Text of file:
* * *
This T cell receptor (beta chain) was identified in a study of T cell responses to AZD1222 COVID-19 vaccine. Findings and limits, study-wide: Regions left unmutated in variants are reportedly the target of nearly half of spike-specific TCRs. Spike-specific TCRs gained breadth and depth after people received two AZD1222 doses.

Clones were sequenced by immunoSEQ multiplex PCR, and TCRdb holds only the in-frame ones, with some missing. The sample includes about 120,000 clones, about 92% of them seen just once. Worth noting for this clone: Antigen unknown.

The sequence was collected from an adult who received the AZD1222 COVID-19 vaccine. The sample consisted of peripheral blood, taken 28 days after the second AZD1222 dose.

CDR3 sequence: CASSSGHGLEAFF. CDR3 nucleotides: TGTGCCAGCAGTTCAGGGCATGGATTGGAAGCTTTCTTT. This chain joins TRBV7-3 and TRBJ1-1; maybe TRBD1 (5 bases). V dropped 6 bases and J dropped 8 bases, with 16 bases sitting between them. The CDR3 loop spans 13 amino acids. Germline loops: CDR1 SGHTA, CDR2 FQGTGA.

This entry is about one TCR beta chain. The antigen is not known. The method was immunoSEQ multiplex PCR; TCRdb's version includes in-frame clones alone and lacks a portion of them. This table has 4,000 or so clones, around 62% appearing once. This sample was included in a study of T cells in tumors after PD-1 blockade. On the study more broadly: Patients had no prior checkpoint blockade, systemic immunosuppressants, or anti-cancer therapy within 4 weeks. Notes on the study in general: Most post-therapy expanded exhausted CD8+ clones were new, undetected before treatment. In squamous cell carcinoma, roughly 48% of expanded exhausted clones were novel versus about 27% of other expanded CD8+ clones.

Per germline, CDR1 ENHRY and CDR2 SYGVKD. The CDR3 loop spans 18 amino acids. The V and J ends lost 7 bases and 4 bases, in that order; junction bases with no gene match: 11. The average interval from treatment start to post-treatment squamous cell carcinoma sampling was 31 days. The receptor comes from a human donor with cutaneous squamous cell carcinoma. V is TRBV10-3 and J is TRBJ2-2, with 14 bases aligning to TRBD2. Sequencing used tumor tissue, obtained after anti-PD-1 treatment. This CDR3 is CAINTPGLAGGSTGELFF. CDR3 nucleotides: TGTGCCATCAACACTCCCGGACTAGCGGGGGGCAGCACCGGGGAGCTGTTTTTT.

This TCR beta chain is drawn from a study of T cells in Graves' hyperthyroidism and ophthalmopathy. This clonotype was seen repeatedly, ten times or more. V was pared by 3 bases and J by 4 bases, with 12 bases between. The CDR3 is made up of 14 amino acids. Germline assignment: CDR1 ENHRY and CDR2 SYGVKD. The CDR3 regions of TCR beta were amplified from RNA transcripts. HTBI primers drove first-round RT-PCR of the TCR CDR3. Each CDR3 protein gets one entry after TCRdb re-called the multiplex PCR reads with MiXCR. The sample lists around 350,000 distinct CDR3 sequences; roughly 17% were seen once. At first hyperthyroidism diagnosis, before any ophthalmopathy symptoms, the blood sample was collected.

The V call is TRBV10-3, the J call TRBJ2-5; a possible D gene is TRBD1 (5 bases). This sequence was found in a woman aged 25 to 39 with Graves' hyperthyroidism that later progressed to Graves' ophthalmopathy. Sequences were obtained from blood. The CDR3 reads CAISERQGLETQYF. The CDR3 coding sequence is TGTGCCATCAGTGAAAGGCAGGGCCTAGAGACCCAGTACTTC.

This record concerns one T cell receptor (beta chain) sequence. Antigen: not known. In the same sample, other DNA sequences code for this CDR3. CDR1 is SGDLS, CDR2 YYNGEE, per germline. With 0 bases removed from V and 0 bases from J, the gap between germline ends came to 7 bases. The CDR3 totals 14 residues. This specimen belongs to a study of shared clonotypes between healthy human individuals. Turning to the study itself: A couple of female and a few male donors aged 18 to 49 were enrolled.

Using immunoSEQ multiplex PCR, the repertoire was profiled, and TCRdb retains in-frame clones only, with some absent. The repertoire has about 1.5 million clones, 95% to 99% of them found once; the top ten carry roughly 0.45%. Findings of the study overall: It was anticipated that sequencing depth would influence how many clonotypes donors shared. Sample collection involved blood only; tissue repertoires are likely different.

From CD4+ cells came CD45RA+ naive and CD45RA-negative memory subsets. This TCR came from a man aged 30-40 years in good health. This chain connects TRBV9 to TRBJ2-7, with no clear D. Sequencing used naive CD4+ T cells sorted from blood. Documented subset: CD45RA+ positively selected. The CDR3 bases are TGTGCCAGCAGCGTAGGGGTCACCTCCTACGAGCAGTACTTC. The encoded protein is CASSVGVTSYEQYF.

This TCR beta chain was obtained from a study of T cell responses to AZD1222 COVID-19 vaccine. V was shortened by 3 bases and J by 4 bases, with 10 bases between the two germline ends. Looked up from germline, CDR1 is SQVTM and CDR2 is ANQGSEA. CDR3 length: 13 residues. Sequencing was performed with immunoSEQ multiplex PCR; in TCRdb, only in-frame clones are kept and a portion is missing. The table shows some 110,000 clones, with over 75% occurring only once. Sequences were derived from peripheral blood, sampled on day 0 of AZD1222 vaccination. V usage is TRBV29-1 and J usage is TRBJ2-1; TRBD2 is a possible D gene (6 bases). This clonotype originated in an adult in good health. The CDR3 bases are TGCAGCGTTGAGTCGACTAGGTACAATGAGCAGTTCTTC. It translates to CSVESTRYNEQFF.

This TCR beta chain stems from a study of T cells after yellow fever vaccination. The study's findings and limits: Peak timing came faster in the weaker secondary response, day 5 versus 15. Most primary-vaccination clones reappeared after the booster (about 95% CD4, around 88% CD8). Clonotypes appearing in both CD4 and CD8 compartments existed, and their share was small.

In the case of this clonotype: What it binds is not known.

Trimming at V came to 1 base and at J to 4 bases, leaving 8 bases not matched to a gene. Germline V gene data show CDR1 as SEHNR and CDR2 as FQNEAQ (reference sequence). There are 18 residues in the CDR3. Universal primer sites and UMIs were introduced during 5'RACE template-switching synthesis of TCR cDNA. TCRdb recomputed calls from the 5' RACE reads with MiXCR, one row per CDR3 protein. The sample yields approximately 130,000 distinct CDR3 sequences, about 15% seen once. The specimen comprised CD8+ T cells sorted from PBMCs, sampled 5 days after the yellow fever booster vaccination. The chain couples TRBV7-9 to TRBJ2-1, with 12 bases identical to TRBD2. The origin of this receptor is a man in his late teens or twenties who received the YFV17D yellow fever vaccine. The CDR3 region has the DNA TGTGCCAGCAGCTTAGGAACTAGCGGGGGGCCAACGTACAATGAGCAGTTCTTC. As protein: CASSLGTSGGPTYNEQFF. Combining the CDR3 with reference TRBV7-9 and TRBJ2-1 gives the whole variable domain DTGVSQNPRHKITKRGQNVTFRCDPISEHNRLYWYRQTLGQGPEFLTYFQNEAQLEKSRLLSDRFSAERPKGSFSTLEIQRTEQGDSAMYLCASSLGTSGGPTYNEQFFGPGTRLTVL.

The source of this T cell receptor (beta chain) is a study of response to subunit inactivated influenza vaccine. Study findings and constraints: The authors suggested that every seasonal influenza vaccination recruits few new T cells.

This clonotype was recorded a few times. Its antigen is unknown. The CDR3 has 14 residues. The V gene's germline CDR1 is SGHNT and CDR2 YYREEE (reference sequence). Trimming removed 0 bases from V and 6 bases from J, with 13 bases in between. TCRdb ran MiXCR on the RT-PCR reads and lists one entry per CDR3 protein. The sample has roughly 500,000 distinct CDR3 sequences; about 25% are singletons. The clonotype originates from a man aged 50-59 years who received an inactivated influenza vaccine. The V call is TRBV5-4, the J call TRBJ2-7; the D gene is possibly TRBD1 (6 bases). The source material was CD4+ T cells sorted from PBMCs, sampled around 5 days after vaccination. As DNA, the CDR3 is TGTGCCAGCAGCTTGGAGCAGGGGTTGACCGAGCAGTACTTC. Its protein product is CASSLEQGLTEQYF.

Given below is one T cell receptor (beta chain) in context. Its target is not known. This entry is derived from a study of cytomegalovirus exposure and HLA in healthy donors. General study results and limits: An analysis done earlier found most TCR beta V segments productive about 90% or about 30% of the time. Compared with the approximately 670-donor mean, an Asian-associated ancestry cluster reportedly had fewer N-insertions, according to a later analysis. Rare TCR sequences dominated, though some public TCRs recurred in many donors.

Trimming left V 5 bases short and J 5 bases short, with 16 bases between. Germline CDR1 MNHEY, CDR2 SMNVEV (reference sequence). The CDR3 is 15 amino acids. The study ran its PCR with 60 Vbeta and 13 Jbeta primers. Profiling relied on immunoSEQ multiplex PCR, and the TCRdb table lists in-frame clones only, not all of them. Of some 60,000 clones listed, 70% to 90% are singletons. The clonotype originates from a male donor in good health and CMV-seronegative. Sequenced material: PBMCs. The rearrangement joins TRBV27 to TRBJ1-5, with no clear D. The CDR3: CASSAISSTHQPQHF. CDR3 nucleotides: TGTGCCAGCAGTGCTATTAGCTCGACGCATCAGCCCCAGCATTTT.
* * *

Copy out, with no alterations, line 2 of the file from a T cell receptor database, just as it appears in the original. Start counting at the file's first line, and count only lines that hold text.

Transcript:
Clones were sequenced by immunoSEQ multiplex PCR, and TCRdb holds only the in-frame ones, with some missing. The sample includes about 120,000 clones, about 92% of them seen just once. Worth noting for this clone: Antigen unknown.